The typical registered investment adviser may have let out a howl of fear and loathing when he picked up a recent issue of InvestmentNews and read that the Securities and Exchange Commission was planning to increase its number of RIA examiners this year to 630 from 530, an increase of almost 20%.
I'm not Bernie Madoff, the adviser would have said, his head in his hands. I have $100 million in client assets, most of them in exchange-traded funds, and I custody with Schwab. I'm completely transparent. So why is the SEC beefing up its number of examiners, and will they be coming after me?
The adviser, let's call him Joe, certainly has a point. Bernie Madoff was able to perpetrate his massive, $20 billion Ponzi scheme in large part because he was a self-clearing broker-dealer and acting as an unregistered investment adviser for most of his career. No third-party clearing firm oversaw the books, records and flow of customer funds at his broker-dealer. And advisers with in-house custody of assets always raise concerns.
Remember, the SEC has its recent history to deal with. It screwed up royally when its examiners failed to detect Mr. Madoff's Ponzi scheme. And the commission has been criticized for not performing enough exams of RIAs. In fiscal 2015, the agency conducted 1,221 exams, even though it is responsible for supervising about 11,500 RIAs.
However, Joe has a point. His business is as different from Mr. Madoff's as spending a sunny day in the park is from exploring Antarctica.
But that difference won't stop the SEC from taking a hard look at Joe's RIA. In fact, over the past couple of years the SEC has intensified its scrutiny of advisers for what it might have considered trivial matters in the past, according to one veteran industry attorney.
“In the past, the big issue for the SEC was whether advisers were stealing money,” said Terry Lister, a senior consultant with Edgerton & Weaver. “Before, the SEC might have looked at a firm's form ADV and tried to determine if it was correct. Big issues were a firm correctly reporting its assets under management and a correct number of discretionary and non-discretionary client accounts.”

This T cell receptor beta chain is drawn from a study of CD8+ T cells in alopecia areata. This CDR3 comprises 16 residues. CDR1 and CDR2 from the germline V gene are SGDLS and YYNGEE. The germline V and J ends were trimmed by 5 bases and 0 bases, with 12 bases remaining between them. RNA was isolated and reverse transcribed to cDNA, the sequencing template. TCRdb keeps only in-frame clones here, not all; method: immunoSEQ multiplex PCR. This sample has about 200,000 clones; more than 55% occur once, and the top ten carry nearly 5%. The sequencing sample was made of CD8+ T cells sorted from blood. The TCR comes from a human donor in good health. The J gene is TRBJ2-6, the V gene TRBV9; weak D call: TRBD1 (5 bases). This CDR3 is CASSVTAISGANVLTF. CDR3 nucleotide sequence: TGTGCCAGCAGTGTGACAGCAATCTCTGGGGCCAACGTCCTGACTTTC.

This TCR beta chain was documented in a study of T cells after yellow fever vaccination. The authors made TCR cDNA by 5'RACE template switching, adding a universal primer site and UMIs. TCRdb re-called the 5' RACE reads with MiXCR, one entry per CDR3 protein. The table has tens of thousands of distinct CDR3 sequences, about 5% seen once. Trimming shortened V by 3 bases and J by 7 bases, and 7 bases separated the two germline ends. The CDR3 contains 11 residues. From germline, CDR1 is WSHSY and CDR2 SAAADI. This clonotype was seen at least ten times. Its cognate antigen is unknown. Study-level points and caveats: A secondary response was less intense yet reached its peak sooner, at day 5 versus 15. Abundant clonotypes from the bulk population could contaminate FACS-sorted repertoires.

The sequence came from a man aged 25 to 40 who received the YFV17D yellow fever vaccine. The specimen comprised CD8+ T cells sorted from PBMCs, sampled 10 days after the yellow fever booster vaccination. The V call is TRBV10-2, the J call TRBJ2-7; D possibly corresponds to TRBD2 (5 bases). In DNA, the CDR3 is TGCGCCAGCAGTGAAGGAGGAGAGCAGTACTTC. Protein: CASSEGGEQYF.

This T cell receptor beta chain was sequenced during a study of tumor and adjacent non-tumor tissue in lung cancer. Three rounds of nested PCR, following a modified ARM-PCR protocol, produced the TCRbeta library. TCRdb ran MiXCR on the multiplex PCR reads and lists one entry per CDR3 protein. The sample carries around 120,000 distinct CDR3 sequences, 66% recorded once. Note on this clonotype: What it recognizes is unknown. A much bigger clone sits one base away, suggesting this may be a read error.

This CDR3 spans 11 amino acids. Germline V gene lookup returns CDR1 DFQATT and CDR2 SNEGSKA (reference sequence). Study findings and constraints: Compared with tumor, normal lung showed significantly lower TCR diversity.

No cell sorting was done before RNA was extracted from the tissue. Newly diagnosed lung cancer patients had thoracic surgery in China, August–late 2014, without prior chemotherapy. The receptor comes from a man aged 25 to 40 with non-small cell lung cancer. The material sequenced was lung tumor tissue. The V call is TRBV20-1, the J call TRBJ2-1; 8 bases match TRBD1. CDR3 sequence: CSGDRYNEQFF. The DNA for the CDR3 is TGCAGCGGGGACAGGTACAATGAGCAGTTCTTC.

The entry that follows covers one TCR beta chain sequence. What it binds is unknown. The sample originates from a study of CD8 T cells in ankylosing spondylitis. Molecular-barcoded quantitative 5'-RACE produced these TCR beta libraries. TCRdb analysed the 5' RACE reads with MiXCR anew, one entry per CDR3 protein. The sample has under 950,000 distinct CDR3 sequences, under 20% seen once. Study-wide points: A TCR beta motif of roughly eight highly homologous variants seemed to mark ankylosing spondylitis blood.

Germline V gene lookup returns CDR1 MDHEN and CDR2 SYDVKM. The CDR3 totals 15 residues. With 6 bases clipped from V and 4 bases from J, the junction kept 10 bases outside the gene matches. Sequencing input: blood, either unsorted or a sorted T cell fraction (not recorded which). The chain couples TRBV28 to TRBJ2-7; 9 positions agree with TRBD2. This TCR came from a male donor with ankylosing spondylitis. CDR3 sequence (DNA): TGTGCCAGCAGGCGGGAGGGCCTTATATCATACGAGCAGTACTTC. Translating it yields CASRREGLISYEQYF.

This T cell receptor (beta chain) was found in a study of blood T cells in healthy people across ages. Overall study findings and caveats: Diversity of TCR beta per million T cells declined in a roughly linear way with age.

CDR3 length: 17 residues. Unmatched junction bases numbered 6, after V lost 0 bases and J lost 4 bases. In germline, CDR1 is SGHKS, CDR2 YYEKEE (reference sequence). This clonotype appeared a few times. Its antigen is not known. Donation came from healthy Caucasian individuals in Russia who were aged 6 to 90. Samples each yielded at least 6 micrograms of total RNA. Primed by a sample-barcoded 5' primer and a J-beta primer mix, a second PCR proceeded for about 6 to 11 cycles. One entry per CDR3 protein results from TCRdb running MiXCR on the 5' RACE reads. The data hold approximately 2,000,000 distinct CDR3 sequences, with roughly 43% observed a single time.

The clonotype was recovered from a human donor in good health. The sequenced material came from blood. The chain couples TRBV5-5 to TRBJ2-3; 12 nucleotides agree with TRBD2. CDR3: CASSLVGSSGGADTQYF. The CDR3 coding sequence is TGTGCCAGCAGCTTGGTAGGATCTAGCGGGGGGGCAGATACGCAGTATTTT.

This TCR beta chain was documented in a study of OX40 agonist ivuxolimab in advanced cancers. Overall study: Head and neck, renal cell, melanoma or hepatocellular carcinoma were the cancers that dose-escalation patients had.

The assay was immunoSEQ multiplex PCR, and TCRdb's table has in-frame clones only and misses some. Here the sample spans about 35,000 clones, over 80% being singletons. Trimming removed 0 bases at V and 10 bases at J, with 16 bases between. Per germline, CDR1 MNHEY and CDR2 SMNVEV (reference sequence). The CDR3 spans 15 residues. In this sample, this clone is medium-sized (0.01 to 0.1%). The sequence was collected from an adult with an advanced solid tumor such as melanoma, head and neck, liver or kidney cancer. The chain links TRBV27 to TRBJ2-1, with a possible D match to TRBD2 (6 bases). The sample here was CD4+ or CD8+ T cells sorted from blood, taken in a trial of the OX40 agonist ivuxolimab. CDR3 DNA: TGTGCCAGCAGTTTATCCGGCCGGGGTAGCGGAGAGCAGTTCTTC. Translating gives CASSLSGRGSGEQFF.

“Now, the exams are more arcane,” he said. “Is an RIA following its own internal procedures and are those procedures adequate, based on [the Investment Advisers Act of 1940]? This is partially a result of Madoff. Instead of taking your word, the examiners are digging.”
“The SEC is bringing enforcement actions - or threatening to - for issues that would not have led to enforcement actions in the past because they were too small,” he said.
What plans does the SEC have for its new 100 examiners? Will they focus on RIAs that have custody of their own assets? What about self-clearing broker-dealers?
An SEC spokesman, Ryan White, declined to comment. Instead, he referred me to a link for the Office of Compliance Inspections and Examinations. One bit of pertinent information regarding advisers with custody of client assets: they must undergo an annual surprise exam by an independent public accountant to verify all client funds and securities of which the adviser has custody.
But what about Joe, whose clients' assets are already sitting on Schwab's custody platform?
The SEC is giving him plenty to worry about, according to Mr. Lister. In particular, the commission wants to eliminate or mitigate an RIA's conflict of interests, he said.
“The SEC is bringing more cases against owners of small RIAs who have different roles, like the CEO also being the firm's CCO,” or chief compliance officer, he said. “The guys that have small RIAs and are trying to do everything and wearing multiple hats are sticking their necks out because the SEC is suing them personally. It's just not enough anymore to say you are CCO and have a procedural manual in your drawer.”
The SEC also is focused on any potential conflicts of interest regarding an RIA and what kinds of outside businesses the adviser is involved in, Mr. Lister said.
For example, the commission is looking more closely at firms' trading and areas where the investment adviser may be gaining benefits through trading platforms that may conflict with clients' interests, he said.
“The issue is best execution and other venues,” he said. “Is the adviser using an affiliate to execute the trades? He may not get as good pricing for those trades with the affiliate if he went elsewhere to trade.”
Joe is not the next Mr. Madoff. But that doesn't mean the SEC, with its clutch of fresh examiners, won't make his life miserable as it digs into all the different corners of his firm.